How to Grow Grapevines in Alabama
Alabama grape farmers will find that the state is well-suited for grape production because of its high elevation and mild winters. This fact contributes to the successful operation of 10 different wineries throughout the state. Most of these are located near Birmingham in central Alabama. At these wineries, guests can enjoy a bottle of wine made with grapes from these local farms, or purchase jellies, jams, juice and, and even starts of grapevines for their own gardens.
Site Selection and Preparation
Locate an area in full sun that is at least 75 feet from outlying wooded areas, especially in the northern part of Alabama. Keep your grapevines at least 50 feet from sloping hills that are more than 10 feet high.
Inspect the area intended for your grapevines shortly after a heavy rain to make sure there are no patches of standing water. Ensure that the ground is not heavily soaked or swampy.
Have your county extension office perform a soil test. Make sure that the pH of the soil is between 6.5 to 7.0 by adding dolomitic lime in the amount recommended by the soil test and tilling with a garden tiller.
Plow the area where you wish to grow grapes by using a tractor and plow attachment to a depth of 8 to 10 inches. Remove the plow attachment from the tractor and install a disk attachment, which will break up the soil. Drive the disk over the newly plowed area at least two times.
Mark grapevine rows with a long steel tape measure. Keep the rows to less than 200 feet in length with 20 to 30 feet between rows. Use wooden stakes to mark the ends of each row and the location of supporting posts, which should be located approximately every 12 feet.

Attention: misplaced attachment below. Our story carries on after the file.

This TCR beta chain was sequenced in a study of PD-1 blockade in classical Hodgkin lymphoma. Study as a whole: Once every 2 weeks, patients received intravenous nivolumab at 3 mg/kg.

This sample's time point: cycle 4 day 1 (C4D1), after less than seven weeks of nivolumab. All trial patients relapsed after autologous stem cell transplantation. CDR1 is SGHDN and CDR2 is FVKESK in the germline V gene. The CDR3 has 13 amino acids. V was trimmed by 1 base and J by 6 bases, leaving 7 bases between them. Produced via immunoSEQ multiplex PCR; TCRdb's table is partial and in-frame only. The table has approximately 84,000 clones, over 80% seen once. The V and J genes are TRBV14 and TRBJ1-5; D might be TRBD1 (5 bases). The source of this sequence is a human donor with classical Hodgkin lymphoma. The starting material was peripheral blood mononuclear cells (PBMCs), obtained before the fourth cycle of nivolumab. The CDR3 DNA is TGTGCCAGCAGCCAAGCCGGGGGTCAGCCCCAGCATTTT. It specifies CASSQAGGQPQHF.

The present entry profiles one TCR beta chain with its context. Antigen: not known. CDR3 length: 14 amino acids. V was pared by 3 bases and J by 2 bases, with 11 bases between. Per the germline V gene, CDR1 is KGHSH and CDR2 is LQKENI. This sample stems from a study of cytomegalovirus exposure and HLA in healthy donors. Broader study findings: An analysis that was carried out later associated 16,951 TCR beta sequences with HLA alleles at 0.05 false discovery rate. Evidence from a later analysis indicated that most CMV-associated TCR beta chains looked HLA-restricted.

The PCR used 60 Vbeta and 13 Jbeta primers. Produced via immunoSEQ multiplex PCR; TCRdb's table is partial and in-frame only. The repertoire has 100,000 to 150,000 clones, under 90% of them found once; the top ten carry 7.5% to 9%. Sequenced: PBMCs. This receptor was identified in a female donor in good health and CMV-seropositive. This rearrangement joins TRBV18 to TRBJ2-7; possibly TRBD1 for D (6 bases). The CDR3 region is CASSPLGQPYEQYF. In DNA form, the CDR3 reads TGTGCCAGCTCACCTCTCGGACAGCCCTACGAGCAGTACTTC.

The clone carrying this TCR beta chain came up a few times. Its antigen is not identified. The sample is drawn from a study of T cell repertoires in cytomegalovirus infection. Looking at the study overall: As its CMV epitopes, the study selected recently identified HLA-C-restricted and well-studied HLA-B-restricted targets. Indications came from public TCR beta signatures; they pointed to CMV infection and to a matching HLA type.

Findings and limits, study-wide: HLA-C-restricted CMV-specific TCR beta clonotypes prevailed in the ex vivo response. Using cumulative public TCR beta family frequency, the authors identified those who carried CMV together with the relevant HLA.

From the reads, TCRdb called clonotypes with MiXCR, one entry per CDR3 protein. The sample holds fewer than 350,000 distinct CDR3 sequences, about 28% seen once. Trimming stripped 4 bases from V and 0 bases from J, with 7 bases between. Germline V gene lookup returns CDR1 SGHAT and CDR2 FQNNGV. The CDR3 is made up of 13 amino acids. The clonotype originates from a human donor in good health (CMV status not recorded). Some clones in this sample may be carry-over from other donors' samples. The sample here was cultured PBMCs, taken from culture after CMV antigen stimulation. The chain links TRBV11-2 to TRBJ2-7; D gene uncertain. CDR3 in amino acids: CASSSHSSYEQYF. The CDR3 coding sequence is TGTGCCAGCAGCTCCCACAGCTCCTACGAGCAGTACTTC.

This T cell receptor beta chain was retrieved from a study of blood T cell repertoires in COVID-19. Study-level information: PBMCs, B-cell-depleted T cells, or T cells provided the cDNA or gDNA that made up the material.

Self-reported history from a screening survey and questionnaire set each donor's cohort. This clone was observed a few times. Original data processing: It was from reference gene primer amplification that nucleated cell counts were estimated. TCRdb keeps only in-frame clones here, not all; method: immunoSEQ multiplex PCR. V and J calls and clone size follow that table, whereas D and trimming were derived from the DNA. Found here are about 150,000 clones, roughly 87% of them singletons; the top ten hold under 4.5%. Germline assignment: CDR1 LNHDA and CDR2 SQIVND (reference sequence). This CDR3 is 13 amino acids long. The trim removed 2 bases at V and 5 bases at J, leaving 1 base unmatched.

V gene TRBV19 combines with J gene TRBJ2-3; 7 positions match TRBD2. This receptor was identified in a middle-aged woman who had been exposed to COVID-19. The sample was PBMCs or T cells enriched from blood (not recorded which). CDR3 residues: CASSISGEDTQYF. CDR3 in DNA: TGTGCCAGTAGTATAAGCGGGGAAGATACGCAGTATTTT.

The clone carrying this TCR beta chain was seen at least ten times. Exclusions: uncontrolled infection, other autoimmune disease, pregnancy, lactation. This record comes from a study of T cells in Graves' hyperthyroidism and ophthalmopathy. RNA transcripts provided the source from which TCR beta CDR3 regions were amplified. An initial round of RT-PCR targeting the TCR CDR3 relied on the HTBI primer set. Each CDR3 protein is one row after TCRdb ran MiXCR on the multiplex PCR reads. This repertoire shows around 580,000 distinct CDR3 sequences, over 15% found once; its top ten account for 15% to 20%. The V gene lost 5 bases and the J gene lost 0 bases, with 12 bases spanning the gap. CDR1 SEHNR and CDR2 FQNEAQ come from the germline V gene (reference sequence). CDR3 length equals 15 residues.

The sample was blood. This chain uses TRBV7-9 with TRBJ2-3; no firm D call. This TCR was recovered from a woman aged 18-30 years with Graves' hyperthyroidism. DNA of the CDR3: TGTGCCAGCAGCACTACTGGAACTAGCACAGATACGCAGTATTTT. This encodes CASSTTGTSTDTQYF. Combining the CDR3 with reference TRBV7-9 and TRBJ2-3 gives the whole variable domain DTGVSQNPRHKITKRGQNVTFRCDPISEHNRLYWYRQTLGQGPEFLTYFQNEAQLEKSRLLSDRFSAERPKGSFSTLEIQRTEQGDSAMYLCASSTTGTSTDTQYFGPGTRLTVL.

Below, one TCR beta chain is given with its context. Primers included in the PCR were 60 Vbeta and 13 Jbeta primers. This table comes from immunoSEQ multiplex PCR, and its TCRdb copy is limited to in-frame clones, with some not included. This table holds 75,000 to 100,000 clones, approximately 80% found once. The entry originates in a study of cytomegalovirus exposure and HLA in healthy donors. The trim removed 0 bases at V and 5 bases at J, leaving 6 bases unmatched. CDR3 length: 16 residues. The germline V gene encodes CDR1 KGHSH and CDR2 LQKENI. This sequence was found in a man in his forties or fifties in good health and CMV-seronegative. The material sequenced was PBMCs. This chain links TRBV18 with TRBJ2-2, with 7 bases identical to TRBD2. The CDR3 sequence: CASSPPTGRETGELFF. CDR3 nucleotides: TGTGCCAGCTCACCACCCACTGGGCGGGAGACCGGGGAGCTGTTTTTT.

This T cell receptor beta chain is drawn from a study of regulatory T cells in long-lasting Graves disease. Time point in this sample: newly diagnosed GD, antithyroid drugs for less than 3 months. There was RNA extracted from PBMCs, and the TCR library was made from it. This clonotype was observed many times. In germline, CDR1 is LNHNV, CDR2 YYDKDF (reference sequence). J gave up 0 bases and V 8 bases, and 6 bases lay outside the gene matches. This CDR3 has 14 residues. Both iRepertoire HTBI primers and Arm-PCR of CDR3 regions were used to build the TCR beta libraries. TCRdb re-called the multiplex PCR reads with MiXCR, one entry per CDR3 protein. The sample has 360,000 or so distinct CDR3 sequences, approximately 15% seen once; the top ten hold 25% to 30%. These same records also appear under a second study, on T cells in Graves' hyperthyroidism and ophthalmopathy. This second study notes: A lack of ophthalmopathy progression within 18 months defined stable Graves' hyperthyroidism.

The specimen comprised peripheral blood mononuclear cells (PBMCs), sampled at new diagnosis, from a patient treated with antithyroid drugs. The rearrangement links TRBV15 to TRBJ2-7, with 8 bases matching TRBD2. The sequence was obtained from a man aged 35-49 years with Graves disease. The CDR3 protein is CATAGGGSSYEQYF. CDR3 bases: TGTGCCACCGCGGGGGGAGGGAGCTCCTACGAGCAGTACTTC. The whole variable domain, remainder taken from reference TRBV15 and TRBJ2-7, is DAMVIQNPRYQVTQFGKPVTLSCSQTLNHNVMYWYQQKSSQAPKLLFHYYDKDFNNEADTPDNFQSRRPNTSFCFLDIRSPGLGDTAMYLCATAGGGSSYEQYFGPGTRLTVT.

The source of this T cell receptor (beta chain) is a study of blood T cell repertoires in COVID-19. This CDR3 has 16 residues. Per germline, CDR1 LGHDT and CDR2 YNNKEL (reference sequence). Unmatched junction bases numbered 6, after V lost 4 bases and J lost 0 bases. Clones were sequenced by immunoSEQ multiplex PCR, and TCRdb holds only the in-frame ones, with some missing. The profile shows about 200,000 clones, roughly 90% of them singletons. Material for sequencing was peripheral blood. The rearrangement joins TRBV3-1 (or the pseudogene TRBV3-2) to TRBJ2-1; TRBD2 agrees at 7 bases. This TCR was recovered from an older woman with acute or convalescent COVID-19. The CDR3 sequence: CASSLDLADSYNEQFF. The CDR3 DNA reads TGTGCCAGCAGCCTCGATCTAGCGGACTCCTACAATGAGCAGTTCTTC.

Dig a hole 3 to 4 feet deep and 2 feet wide for each post. Place a post that is 3 to 5 feet wide and 10 to 12 feet tall on each end. Fill in the hole with dirt. Place a post that is 2 to 3 feet wide and 10 to 12 feet tall in each supporting post hole. Cover the holes with dirt.
Attach top posts that are 12 feet long and 6 to 8 inches wide to the supporting posts with a hammer and nail. Drive a 2- to 3-inch nail directly through the beam to attach it to the post.
Choose a variety that is known to be resistant to Pierce's disease, especially if you are south of Birmingham. Select white grape varieties, such as Blanc Du Bouis, Suwanee or Lake Emerald if you wish to grow white grapes. Choose Blue Lake or Miss Blue if you are planning to grow blue grapes.
Dig a hole 8 to 10 inches deep and 6 inches wide next to each end post with a post-hole digger. Pour one gallon of water in each hole with a bucket.
Place the plant into the hole so that it is 1 or 2 inches deeper than it was planted at the nursery. Spread the root system out inside the hole as much as possible. Cover the hole with dirt.
Prune off the new plant to a single stem. Take a small piece of twine and tie the new grapevine stem loosely to the supporting post.
- Post-hole digger
- Garden hose
- Dolomitic lime or sulphur
- Garden tiller
- Garden tractor with plow and disk attachment
- Steel tape measure
- Wooden stakes
- End posts 5'x12"
- Supporting posts 3'x12'
- 3-inch long nail
- Grape plants
- Garden pruners